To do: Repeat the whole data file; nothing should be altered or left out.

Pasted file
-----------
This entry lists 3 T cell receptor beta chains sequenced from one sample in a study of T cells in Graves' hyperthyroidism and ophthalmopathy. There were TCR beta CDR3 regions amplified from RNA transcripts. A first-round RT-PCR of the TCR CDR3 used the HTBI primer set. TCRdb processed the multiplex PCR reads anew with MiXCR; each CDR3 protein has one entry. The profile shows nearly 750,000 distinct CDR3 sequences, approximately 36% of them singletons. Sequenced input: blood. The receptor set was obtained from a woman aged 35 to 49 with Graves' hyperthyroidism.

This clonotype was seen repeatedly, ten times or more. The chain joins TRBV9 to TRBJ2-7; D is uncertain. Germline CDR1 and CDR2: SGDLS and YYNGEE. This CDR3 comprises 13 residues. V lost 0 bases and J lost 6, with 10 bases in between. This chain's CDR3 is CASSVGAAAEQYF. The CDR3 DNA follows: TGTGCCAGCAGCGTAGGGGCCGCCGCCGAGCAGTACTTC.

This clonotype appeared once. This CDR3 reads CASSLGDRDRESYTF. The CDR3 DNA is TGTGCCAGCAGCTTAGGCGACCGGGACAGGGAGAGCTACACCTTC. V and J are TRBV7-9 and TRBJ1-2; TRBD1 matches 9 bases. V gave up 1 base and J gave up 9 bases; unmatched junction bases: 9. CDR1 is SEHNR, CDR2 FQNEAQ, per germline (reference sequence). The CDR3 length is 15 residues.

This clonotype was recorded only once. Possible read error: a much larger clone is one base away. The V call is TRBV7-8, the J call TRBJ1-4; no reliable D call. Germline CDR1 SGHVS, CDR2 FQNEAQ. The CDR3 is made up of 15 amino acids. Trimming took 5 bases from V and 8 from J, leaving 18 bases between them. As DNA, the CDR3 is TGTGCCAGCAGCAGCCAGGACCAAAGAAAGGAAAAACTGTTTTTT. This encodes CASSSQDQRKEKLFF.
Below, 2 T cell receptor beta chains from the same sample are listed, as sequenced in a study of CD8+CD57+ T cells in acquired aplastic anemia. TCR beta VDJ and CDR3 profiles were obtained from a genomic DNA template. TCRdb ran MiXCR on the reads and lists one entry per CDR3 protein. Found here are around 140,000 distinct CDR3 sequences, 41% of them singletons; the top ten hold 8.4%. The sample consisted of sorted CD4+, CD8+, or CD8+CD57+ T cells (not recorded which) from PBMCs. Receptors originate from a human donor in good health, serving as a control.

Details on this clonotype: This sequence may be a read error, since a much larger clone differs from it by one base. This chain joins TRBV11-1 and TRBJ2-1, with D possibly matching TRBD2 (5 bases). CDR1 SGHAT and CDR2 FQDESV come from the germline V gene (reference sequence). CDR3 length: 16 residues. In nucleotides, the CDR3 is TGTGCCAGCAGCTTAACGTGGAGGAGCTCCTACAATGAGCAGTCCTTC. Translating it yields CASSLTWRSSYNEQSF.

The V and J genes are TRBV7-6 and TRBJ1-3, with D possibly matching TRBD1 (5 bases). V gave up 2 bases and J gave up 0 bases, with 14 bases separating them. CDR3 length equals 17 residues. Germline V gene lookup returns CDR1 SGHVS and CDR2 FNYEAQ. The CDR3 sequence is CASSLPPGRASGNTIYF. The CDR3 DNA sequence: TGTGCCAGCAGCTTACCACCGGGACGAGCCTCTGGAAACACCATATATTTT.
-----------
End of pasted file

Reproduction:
This entry lists 3 T cell receptor beta chains sequenced from one sample in a study of T cells in Graves' hyperthyroidism and ophthalmopathy. There were TCR beta CDR3 regions amplified from RNA transcripts. A first-round RT-PCR of the TCR CDR3 used the HTBI primer set. TCRdb processed the multiplex PCR reads anew with MiXCR; each CDR3 protein has one entry. The profile shows nearly 750,000 distinct CDR3 sequences, approximately 36% of them singletons. Sequenced input: blood. The receptor set was obtained from a woman aged 35 to 49 with Graves' hyperthyroidism.

This clonotype was seen repeatedly, ten times or more. The chain joins TRBV9 to TRBJ2-7; D is uncertain. Germline CDR1 and CDR2: SGDLS and YYNGEE. This CDR3 comprises 13 residues. V lost 0 bases and J lost 6, with 10 bases in between. This chain's CDR3 is CASSVGAAAEQYF. The CDR3 DNA follows: TGTGCCAGCAGCGTAGGGGCCGCCGCCGAGCAGTACTTC.

This clonotype appeared once. This CDR3 reads CASSLGDRDRESYTF. The CDR3 DNA is TGTGCCAGCAGCTTAGGCGACCGGGACAGGGAGAGCTACACCTTC. V and J are TRBV7-9 and TRBJ1-2; TRBD1 matches 9 bases. V gave up 1 base and J gave up 9 bases; unmatched junction bases: 9. CDR1 is SEHNR, CDR2 FQNEAQ, per germline (reference sequence). The CDR3 length is 15 residues.

This clonotype was recorded only once. Possible read error: a much larger clone is one base away. The V call is TRBV7-8, the J call TRBJ1-4; no reliable D call. Germline CDR1 SGHVS, CDR2 FQNEAQ. The CDR3 is made up of 15 amino acids. Trimming took 5 bases from V and 8 from J, leaving 18 bases between them. As DNA, the CDR3 is TGTGCCAGCAGCAGCCAGGACCAAAGAAAGGAAAAACTGTTTTTT. This encodes CASSSQDQRKEKLFF.
Below, 2 T cell receptor beta chains from the same sample are listed, as sequenced in a study of CD8+CD57+ T cells in acquired aplastic anemia. TCR beta VDJ and CDR3 profiles were obtained from a genomic DNA template. TCRdb ran MiXCR on the reads and lists one entry per CDR3 protein. Found here are around 140,000 distinct CDR3 sequences, 41% of them singletons; the top ten hold 8.4%. The sample consisted of sorted CD4+, CD8+, or CD8+CD57+ T cells (not recorded which) from PBMCs. Receptors originate from a human donor in good health, serving as a control.

Details on this clonotype: This sequence may be a read error, since a much larger clone differs from it by one base. This chain joins TRBV11-1 and TRBJ2-1, with D possibly matching TRBD2 (5 bases). CDR1 SGHAT and CDR2 FQDESV come from the germline V gene (reference sequence). CDR3 length: 16 residues. In nucleotides, the CDR3 is TGTGCCAGCAGCTTAACGTGGAGGAGCTCCTACAATGAGCAGTCCTTC. Translating it yields CASSLTWRSSYNEQSF.

The V and J genes are TRBV7-6 and TRBJ1-3, with D possibly matching TRBD1 (5 bases). V gave up 2 bases and J gave up 0 bases, with 14 bases separating them. CDR3 length equals 17 residues. Germline V gene lookup returns CDR1 SGHVS and CDR2 FNYEAQ. The CDR3 sequence is CASSLPPGRASGNTIYF. The CDR3 DNA sequence: TGTGCCAGCAGCTTACCACCGGGACGAGCCTCTGGAAACACCATATATTTT.